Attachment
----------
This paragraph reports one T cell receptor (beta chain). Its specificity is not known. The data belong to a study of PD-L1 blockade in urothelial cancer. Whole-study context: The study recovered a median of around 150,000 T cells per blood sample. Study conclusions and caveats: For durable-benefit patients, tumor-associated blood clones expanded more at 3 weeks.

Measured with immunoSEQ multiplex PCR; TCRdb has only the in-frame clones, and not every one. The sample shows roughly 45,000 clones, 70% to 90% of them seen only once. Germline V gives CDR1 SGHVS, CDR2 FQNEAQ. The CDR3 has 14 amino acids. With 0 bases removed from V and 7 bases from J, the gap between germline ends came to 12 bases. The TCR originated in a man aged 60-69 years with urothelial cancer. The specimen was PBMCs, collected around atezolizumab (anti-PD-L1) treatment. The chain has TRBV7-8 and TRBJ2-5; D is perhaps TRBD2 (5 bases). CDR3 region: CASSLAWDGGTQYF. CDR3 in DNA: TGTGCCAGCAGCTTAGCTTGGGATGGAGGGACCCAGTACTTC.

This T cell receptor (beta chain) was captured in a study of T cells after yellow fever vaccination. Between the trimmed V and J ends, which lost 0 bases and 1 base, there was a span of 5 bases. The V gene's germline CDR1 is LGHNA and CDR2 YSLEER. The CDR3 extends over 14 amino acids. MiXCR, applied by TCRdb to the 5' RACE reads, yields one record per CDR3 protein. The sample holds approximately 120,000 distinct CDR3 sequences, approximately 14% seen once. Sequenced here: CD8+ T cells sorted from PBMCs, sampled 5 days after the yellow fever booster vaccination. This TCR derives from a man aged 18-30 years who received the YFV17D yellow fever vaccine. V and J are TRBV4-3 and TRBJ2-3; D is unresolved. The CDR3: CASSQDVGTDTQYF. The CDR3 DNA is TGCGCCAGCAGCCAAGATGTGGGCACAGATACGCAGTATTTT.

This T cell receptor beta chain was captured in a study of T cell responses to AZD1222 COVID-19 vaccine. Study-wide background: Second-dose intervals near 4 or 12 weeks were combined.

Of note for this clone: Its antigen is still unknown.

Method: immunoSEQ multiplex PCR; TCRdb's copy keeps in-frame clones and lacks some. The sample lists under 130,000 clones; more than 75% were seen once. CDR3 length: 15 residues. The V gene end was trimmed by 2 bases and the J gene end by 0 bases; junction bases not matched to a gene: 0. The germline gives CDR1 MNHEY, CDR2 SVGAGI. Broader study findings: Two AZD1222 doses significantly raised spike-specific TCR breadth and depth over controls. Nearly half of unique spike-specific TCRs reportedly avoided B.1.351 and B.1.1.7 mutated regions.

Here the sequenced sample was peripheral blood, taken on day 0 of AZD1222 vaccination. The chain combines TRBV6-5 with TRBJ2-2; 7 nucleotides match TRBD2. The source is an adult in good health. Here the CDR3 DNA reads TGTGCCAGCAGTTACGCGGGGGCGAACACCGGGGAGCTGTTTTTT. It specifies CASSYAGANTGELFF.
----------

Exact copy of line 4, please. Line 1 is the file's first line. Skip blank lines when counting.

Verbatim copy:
This T cell receptor beta chain was captured in a study of T cell responses to AZD1222 COVID-19 vaccine. Study-wide background: Second-dose intervals near 4 or 12 weeks were combined.